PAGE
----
There's nothing worse then having a trick go wrong in the middle of a performance. Yes, we did discuss rehearsals and why they are important, but even perfect rehearsals can sometimes take a turn for the worst. But as a magician, the best alternative when a trick goes wrong is to know how to bounce back into action. There were so many instances of things going wrong in this show it was laughable. His tossed out deck broke after been thrown by a spectator, the balloon for his lottery prediction wouldn’t pop and I could go on and on with other instances where things were really badly handled. The routines you perform have to be flawless. You have to work out every way they can go wrong and come up with a solution beforehand. That way, you won’t be left scrambling and looking silly.


Another problem was that the performer had decided to emulate Derren Brown. The style he attempted to create was very ‘Derren’. The problem is Derren Brown is a world class performer who can hold an audience in the palm of his hand. This act came across as a cheap imitation. People aren't there to see you try and one up a famous performer, they are there to see you what you can do and bring to the magic world. A performer should strive to be the best version of themselves. Create your own character and your own mannerisms. Be unique in everything that you do and say. That way, when people talk about you to others, they won't use terms like, "He's just like Derren Brown!" They'll be talking about your unique traits without comparing you to anyone.




Another problem with this show was that the performer had a total inability to read his audience. As I mentioned earlier, the ladies in front of me were a little tipsy. They were just ignored by the performer and by the end of the show, they were shouting out and trying to disrupt the show (not like that would have made it any worse than it actually was). This is a situation that anyone with performing experience could have dealt with quickly and easily. Instead, the magicians way of dealing with this was to ignore the ladies, which only made things worse. Learn to deal with every situation that arises whilst performing so that you are not left flummoxed. If someone interrupts, use the opportunity to respond and maybe even embarrass them a little to sit an example.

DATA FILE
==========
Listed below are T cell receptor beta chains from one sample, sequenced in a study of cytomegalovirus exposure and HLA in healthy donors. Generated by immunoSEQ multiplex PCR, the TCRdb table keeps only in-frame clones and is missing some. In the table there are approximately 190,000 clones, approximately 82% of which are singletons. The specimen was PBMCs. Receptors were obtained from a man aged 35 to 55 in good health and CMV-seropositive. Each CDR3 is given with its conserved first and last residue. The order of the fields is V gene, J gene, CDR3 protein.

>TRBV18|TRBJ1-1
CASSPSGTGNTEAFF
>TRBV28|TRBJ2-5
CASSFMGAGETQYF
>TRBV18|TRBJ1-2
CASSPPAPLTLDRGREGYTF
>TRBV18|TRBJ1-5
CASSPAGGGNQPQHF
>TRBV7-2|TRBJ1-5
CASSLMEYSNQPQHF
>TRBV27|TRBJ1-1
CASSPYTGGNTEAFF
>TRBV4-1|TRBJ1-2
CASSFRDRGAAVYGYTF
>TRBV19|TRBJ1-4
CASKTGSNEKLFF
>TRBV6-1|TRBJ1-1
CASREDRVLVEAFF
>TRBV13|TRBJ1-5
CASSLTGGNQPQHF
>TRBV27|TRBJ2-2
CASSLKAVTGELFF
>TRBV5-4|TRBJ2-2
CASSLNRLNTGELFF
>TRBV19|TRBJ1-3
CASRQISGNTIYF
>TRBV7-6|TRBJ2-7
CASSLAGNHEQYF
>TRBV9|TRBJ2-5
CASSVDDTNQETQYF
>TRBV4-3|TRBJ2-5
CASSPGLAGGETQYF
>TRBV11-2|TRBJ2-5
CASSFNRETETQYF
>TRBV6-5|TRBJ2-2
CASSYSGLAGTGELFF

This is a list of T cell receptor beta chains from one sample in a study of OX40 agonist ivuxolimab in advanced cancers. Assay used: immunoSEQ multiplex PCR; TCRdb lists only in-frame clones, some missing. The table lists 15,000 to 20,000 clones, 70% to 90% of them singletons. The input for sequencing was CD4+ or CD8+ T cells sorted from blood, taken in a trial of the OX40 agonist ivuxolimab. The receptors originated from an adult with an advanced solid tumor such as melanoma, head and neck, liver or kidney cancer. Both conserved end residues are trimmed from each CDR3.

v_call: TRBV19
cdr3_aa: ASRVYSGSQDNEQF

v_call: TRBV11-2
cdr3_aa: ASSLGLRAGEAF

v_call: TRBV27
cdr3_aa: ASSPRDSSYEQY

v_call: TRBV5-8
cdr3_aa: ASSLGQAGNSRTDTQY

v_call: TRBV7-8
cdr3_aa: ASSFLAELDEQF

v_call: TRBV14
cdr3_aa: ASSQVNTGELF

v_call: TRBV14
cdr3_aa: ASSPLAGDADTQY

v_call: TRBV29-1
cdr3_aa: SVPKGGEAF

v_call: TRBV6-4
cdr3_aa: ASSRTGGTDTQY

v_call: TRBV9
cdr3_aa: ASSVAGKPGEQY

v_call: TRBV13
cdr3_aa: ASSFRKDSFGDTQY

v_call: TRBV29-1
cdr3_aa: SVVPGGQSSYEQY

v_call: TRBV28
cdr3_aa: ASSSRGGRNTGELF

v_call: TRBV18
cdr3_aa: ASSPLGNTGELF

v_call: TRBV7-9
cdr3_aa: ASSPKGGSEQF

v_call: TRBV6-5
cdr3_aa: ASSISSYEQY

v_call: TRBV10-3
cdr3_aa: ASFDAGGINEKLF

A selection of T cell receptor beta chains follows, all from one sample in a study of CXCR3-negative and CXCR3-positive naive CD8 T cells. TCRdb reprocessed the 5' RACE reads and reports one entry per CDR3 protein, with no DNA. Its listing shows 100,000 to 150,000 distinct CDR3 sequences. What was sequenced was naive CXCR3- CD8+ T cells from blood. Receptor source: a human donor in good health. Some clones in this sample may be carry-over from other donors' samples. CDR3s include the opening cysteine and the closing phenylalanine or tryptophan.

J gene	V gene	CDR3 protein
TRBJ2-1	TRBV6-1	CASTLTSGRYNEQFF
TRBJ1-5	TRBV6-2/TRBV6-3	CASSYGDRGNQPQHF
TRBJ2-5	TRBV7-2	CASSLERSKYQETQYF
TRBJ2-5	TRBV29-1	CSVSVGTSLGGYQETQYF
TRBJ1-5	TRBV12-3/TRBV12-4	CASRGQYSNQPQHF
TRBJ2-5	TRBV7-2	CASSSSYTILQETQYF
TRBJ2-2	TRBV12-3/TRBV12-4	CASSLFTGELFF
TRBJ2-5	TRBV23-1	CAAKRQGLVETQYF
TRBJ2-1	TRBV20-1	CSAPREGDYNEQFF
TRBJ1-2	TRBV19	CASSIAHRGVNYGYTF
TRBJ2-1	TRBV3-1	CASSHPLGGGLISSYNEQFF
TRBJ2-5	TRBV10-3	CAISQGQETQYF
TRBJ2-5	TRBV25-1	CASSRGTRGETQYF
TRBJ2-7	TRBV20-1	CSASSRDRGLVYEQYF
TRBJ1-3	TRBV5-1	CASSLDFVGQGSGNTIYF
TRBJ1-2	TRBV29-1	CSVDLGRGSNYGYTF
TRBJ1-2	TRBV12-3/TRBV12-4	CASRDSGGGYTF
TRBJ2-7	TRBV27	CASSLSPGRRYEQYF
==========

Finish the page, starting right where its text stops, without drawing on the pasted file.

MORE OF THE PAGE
Depending on the magicians' background, they may have never performed in theatre perform, accustomed to clubs and the like. If you are going to perform in a theatre, make sure understand theatrics. From watching the first ten minutes of the act, I honestly believe he has never performed in a theatre before. For example, for his opening routine, he asked for the house lights up. He then forgot to ask for the house lights to go down again. It meant that the house lights were up for the entire first half of the performance. In an ideal world, he should have had lighting cues for the lighting team or worst case, ask for the lights to be dropped again after the first routine. There were several moments like this that should have been thought through before the performance.


The key to a successful show is to make the performance entertaining. It can be funny, it can be magical, it can be mysterious, all based on how the magician performs. Regardless of what type of act, it is crucial that the audience enjoys themselves. Unfortunately, the general opinion of the audience was that this performance was boring. Not something that you want to go for!


So, there you have it. Eight points that I learnt from watching a terrible magician do a truly awful magic act. If you are a magician reading this, remember that every time you perform the audience is making a decision about whether magic is a fun thing to experience or not. Please make sure you put 110% into making sure your performance is truly awesome.


You wouldn't believe how many people hate magic and as fun as card tricks can be, too many of them are boring. Ever heard of The Magic Circle? They are far more irrelevant than you might actually think. Thank you for reading; you can visit our website if you would like to read about how magicians can improve their skills. Furthermore, if you are looking for an AWESOME magician for your next event, visit our website to fill out a form and we'll get back to you with no obligation consultation! Thanks for reading.